Mowatt-Larssen, a former station chief who handled scores of agents in the course of his career, does not scoff.

 “Why would you try to recruit him?” he asked. “Only if he’s going to be blackmailable. To set him up as the person who killed the president…. so you can sell the cover story of the lone gunman. [That’s] the only logical reason to bring him into the plot.“

Oswald’s tasking

Viewed through the eyes of an operations officer, Oswald’s wandering path to Dealey Plaza makes more sense. It is not paranoid craziness to think Oswald was manipulated by CIA officers, Mowatt-Larssen says.

Mowatt-Larssen hypothesizes that Oswald was recruited, wittingly or unwittingly, into a plot to kill JFK in the spring of 1963. Oswald, he says, came to the attention of Jim Moore, a former FBI agent who ran the CIA’s Dallas office for many years.  Moore’s CIA file, not declassified until April 2018, show that his job responsibilities in 1963 included “exploitation of a source’s complete intelligence potential by debriefing thoroughly” and “cultivation of contact to develop trust and confidence.”

That’s exactly what happened in Dallas in early 1963, Mowatt-Larssen says, when certain CIA men recruited Oswald into the role of patsy.  He has an idea of how it was arranged.

George de Mohrenschildt, a Russian-speaking geologist befriended Oswald in late 1962 after he returned from Russia with his wife Marina. De Mohrenschildt played the role of “access agent,” he says. De Mohrenschildt had been feeding information to the CIA for years. His friendship provided the agency with access to Oswald so that he could be recruited. A third CIA operative–not Moore, not de Mohrenschildt–would have made the pitch to Oswald, according to  Mowatt-Larssen.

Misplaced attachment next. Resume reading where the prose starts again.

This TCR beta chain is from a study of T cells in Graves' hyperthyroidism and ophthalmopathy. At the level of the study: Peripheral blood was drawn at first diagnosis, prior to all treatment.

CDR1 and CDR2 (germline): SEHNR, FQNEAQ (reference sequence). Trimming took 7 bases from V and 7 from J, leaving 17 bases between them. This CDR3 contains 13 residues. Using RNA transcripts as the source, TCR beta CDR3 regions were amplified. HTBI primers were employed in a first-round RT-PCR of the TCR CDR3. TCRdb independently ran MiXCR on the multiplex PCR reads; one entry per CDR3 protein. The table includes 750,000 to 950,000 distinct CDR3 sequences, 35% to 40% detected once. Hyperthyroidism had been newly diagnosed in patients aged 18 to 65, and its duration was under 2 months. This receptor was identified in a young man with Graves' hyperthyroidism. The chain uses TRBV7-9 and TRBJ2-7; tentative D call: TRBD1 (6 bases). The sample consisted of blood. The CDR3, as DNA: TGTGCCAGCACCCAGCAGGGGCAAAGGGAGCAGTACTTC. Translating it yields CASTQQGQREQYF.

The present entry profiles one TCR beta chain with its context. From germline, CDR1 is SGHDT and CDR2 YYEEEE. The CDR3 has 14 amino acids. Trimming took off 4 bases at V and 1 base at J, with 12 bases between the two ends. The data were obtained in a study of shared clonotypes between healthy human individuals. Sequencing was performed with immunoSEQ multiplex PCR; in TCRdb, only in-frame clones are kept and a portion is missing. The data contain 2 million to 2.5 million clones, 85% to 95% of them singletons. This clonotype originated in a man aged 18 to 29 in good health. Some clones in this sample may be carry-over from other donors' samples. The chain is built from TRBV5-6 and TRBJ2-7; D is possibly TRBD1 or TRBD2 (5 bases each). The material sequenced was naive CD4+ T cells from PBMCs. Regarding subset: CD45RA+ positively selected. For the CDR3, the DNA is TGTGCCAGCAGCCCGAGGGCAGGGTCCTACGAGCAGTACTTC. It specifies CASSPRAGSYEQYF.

He speculates that Oswald, egotistical and prone to flattery, accepted and was immediately induced to leave Texas. “The first thing you do if you’ve recruited a man like Oswald in Dallas,” he explained, “is to get him out of Dallas.”

In April 1963, Oswald moved to New Orleans under the influence of his unidentified CIA handlers, Mowatt-Larssen says.

“You want to reestablish his loyalty, his willingness to accept tasking and to try see if you can use him in a broader capacity,” he explained. The agency’s operatives sought to establish Oswald’s “pro-Castro connections because that’s going to be the cover story. That pro-Castro people were involved in the assassination. That’s his tasking.”